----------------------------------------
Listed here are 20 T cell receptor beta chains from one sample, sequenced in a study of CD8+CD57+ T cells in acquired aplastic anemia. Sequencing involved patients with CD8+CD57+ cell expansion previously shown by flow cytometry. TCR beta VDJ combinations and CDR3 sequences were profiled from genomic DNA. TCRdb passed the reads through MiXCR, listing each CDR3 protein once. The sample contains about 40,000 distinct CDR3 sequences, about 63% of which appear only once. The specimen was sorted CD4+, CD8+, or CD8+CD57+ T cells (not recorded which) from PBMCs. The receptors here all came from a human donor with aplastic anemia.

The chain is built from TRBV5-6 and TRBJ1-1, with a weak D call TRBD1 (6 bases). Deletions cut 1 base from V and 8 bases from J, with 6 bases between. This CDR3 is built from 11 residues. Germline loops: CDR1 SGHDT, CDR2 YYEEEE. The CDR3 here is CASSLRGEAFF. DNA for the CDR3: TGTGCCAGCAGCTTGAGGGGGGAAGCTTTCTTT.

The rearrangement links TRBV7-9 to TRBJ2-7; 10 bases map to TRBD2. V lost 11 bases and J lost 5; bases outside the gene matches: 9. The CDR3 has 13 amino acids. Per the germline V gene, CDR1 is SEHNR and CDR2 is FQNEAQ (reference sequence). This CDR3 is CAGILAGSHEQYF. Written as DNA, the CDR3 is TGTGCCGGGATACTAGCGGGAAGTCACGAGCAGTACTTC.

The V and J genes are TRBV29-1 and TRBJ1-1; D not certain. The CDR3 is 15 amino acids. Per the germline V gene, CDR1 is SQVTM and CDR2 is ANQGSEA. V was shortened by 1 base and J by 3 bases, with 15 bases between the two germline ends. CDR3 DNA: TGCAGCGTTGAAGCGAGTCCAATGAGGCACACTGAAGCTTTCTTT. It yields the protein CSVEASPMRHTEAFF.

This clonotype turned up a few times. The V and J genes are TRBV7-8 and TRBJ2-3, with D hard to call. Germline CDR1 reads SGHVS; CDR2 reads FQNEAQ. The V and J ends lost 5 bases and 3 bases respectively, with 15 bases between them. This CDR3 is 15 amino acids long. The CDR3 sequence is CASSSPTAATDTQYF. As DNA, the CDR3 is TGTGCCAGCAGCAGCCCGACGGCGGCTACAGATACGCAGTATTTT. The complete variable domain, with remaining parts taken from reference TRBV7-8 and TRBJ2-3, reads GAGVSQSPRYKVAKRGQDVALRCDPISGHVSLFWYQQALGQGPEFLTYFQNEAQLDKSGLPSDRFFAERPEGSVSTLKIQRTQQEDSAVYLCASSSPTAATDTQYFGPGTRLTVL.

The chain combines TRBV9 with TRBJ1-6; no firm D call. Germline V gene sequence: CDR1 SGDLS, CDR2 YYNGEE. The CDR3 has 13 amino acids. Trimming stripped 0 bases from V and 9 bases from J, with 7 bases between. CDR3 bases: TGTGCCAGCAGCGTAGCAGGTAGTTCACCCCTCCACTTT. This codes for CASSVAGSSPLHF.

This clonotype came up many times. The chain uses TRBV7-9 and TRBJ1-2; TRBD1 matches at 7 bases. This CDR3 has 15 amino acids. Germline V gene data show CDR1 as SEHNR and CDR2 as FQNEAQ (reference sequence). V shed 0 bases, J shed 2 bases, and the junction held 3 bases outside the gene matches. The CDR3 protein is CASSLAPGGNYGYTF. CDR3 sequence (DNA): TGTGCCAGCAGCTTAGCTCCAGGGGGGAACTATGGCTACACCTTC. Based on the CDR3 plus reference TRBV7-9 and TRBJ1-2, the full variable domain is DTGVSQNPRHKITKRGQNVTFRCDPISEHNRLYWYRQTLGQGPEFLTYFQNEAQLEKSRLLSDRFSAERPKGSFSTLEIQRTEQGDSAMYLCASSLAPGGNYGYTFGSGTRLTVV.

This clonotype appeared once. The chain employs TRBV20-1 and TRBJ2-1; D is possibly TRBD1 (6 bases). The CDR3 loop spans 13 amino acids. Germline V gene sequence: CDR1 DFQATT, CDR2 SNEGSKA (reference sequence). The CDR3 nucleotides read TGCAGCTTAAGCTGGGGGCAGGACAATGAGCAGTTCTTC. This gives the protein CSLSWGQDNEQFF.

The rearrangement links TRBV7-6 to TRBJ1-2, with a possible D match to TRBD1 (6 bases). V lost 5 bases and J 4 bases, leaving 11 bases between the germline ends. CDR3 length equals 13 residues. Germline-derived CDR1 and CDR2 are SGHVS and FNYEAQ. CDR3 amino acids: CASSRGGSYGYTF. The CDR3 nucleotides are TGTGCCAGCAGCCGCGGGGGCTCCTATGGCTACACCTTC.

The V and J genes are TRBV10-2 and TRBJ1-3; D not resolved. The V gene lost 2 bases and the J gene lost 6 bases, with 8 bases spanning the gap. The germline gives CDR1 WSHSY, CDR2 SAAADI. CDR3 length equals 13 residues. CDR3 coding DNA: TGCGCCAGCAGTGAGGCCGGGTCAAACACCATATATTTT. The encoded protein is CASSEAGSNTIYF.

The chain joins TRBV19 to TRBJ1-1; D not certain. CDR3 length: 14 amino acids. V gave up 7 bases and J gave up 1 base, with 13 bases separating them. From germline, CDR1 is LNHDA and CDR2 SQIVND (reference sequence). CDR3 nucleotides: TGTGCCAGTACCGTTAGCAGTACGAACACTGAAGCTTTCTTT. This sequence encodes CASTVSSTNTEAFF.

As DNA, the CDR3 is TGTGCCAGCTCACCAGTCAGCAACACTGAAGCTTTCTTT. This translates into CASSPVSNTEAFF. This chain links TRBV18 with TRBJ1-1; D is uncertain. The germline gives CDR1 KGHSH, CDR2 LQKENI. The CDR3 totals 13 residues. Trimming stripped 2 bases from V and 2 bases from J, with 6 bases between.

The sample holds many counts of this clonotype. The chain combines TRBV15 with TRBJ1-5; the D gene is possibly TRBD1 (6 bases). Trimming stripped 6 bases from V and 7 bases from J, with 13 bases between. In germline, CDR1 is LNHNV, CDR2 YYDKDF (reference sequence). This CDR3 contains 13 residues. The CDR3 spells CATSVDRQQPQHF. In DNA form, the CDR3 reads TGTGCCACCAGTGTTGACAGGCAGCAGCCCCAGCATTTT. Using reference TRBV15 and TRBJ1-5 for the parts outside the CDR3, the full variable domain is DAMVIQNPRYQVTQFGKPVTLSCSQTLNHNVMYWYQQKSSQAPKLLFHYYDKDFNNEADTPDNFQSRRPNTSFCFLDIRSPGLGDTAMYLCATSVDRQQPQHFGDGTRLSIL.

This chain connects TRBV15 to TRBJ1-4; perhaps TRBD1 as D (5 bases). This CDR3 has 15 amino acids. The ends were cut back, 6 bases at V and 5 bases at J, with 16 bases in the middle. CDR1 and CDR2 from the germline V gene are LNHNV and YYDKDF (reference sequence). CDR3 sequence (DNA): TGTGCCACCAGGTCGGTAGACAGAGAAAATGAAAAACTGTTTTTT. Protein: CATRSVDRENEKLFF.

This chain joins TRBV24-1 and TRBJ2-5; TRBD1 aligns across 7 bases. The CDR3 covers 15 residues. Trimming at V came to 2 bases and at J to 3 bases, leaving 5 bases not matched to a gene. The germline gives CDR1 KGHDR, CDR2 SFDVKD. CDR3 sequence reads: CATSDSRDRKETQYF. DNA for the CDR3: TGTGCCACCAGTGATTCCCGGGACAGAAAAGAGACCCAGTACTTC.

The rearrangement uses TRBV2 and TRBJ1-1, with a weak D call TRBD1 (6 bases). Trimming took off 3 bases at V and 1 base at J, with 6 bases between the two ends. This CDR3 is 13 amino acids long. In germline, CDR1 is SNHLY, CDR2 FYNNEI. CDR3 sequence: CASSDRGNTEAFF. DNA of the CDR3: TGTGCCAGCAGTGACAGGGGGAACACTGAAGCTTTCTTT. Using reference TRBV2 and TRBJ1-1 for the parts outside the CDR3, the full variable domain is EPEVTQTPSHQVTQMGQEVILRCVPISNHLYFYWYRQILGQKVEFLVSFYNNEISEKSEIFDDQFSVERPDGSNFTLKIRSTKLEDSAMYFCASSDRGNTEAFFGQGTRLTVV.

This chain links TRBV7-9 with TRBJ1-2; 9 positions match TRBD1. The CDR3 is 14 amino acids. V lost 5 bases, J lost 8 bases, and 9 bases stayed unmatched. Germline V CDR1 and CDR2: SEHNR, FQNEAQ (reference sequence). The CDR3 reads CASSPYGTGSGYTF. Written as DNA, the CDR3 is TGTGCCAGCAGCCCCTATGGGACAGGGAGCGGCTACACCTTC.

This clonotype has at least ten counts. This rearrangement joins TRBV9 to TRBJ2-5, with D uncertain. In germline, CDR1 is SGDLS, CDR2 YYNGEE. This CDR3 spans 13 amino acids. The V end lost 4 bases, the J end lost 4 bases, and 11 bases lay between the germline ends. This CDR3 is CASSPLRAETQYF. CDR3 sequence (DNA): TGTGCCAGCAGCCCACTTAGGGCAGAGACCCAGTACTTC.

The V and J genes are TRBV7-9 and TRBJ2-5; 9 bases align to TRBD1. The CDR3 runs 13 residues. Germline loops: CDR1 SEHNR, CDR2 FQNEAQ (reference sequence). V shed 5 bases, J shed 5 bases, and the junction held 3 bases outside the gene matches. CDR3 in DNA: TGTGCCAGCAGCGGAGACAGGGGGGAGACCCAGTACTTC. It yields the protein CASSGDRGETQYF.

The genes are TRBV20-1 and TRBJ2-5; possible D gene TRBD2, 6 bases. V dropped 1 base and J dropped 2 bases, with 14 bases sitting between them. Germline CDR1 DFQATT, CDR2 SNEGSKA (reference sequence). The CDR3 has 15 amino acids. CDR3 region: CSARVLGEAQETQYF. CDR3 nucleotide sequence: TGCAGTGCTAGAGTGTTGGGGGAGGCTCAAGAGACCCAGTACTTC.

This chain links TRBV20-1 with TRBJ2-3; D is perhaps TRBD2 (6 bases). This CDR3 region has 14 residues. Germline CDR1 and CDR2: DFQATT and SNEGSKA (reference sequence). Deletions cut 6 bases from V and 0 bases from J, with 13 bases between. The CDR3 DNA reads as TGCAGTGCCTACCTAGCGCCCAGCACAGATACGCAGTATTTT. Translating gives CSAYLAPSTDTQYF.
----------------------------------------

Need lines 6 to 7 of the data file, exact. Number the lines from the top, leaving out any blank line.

The chain combines TRBV9 with TRBJ1-6; no firm D call. Germline V gene sequence: CDR1 SGDLS, CDR2 YYNGEE. The CDR3 has 13 amino acids. Trimming stripped 0 bases from V and 9 bases from J, with 7 bases between. CDR3 bases: TGTGCCAGCAGCGTAGCAGGTAGTTCACCCCTCCACTTT. This codes for CASSVAGSSPLHF.

This clonotype came up many times. The chain uses TRBV7-9 and TRBJ1-2; TRBD1 matches at 7 bases. This CDR3 has 15 amino acids. Germline V gene data show CDR1 as SEHNR and CDR2 as FQNEAQ (reference sequence). V shed 0 bases, J shed 2 bases, and the junction held 3 bases outside the gene matches. The CDR3 protein is CASSLAPGGNYGYTF. CDR3 sequence (DNA): TGTGCCAGCAGCTTAGCTCCAGGGGGGAACTATGGCTACACCTTC. Based on the CDR3 plus reference TRBV7-9 and TRBJ1-2, the full variable domain is DTGVSQNPRHKITKRGQNVTFRCDPISEHNRLYWYRQTLGQGPEFLTYFQNEAQLEKSRLLSDRFSAERPKGSFSTLEIQRTEQGDSAMYLCASSLAPGGNYGYTFGSGTRLTVV.